By Raymie Kiernan
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Anger at austerity simmers at SNP’s Scottish election conference

This article is over 8 years, 2 months old
Issue 2495
SNP members protest against fracking outside their party conference in Glasgow
Campaigners, including SNP members, protest against fracking outside the SNP party conference in Glasgow (Pic: Socialist Worker)

The Scottish National Party (SNP) is odds on to win parliamentary elections in May. But that didn’t stop tensions coming to the surface at the party’s conference in Glasgow last weekend.

SNP leader Nicola Sturgeon told delegates that there will be “a new initiative to build support for independence”.

SNP government “achievements” were recited faithfully to the crowd of up to 3,000.

But frustrations simmered away.

Dissenting delegate Dr Malcolm Kerr criticised the operation as “beginning to resemble the Labour Party during the Tony Blair era”.

He condemned the “self-congratulatory” motions, of which 80 percent were in the name of MPs and MSPs.

The Isle of Arran delegate also challenged the exclusion of off-message topics such as local government and further education.

Around 20 branch motions calling for a ban on fracking—about a fifth of all motions received—were blocked. The leadership declared that discussing them would “not be appropriate”.

The SNP Members Against Unconventional Gas group protested outside with anti-fracking activists. The party is vulnerable over the issue.


Last year “Frack Off” was exploited as a key general election slogan.

But Sturgeon’s relationship with billionaire energy boss and union-buster Jim Ratcliffe has been questioned.

Frack Off Fife activist Audrey Egan was sceptical of the SNP government’s “moratorium” on fracking. It is funding test drilling as part of research and has postponed any final decision until after the election.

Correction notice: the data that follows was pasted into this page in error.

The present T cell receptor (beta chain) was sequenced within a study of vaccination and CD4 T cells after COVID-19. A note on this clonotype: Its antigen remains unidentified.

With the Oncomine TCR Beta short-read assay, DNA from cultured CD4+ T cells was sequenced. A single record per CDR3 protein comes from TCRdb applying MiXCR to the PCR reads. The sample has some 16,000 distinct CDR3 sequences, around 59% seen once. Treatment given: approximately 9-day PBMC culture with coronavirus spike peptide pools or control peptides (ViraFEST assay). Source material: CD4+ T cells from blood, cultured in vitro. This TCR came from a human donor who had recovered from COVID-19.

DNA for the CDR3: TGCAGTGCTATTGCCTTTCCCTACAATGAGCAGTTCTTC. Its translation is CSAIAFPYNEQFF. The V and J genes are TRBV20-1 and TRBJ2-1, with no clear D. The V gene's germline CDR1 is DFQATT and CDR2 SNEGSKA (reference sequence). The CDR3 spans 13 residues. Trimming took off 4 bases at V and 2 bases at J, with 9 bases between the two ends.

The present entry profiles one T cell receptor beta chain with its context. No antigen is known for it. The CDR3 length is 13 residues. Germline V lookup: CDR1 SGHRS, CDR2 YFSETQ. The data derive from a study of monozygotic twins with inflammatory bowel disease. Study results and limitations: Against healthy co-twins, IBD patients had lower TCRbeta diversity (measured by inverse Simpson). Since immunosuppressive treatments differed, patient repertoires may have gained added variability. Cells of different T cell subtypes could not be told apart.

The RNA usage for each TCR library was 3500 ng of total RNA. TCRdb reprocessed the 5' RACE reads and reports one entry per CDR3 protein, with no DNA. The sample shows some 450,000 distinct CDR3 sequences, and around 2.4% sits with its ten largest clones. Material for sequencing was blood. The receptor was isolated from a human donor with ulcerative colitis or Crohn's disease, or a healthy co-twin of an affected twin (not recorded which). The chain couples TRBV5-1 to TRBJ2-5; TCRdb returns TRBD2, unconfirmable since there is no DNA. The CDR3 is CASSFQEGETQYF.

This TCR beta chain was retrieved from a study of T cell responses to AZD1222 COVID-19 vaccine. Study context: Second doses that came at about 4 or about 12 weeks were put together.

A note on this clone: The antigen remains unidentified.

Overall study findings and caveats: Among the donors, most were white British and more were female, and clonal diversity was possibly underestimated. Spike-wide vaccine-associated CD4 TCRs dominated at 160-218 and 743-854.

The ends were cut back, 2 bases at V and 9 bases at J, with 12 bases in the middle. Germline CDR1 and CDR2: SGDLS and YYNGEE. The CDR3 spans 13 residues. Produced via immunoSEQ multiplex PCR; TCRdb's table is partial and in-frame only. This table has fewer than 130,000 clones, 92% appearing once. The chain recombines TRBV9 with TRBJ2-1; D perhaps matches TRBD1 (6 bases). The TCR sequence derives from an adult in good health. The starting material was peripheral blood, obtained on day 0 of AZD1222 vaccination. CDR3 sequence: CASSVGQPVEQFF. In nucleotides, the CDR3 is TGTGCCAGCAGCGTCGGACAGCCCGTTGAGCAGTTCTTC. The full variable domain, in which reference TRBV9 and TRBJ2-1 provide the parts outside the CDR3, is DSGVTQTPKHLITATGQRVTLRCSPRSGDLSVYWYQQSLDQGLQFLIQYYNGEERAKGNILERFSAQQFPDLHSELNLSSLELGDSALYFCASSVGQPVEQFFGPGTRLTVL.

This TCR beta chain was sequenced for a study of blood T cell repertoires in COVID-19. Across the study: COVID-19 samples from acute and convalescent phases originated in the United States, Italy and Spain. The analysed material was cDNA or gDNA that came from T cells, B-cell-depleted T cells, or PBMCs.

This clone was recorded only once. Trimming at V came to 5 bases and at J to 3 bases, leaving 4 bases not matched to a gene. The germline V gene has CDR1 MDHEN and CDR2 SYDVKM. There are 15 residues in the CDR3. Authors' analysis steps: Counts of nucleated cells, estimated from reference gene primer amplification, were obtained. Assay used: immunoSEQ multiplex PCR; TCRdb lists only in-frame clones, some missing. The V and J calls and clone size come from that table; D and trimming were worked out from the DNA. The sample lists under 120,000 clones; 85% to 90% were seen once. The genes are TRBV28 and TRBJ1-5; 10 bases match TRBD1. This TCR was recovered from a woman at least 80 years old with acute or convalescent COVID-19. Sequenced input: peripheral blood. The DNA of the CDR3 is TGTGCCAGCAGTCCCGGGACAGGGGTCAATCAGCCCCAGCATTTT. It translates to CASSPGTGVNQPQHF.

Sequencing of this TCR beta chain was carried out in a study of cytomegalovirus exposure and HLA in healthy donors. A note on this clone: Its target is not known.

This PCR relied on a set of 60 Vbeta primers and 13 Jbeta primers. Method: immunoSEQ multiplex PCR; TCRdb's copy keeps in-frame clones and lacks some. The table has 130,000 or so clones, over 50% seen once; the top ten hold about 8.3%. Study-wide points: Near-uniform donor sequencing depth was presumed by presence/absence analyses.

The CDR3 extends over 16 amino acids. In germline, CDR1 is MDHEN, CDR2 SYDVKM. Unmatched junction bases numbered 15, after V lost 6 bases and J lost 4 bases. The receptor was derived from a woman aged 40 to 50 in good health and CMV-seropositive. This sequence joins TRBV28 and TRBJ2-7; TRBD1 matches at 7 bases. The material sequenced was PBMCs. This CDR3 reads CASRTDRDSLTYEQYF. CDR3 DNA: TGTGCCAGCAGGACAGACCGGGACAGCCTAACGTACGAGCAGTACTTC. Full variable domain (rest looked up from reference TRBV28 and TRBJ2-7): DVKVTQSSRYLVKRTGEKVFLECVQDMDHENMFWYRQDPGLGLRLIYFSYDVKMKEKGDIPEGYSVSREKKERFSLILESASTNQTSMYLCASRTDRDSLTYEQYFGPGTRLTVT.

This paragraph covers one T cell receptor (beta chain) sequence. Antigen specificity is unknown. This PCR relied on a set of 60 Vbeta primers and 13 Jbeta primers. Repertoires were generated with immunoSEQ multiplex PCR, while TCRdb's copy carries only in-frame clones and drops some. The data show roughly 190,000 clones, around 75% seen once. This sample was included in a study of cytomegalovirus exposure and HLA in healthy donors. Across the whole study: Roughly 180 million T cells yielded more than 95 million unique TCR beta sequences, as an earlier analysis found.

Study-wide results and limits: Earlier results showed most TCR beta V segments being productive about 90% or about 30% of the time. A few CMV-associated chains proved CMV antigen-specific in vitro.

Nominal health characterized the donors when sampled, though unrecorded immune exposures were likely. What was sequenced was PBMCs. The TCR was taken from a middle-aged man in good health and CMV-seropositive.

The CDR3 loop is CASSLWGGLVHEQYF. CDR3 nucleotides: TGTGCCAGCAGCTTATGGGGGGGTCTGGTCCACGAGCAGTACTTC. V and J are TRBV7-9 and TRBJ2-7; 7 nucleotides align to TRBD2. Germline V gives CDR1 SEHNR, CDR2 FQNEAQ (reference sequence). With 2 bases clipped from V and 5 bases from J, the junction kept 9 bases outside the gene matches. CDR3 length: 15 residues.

Audrey thinks the SNP “is just buying time to create more loopholes to allow unconventional gas extraction”.

“There’s more than enough global evidence to show the methods are unsafe,” she said.

The SNP claims to be “anti-austerity”.

But cuts in further education and the first national college strike in over 20 years this week gives the lie to this.

There was real tension between delegates and education minister Angela Constance at an EIS union fringe meeting.

SNP members working in schools and colleges barely contained their anger at rising workloads and cuts. They know that SNP Holyrood, not Tory Westminster, is to blame.

One Glasgow college lecturer told Socialist Worker that a lot of lecturers sympathise with the SNP.

She said, “Some have lent their votes to us. And there are even members of our own looking at this dispute and wondering what Angela is doing about it.

“If the party’s not careful we could lose a lot of support over this—and they’d be right. It’s a disgrace and we should get it sorted.”

Uncritical support for the SNP will not hold politicians to account and weakens the struggle against austerity.

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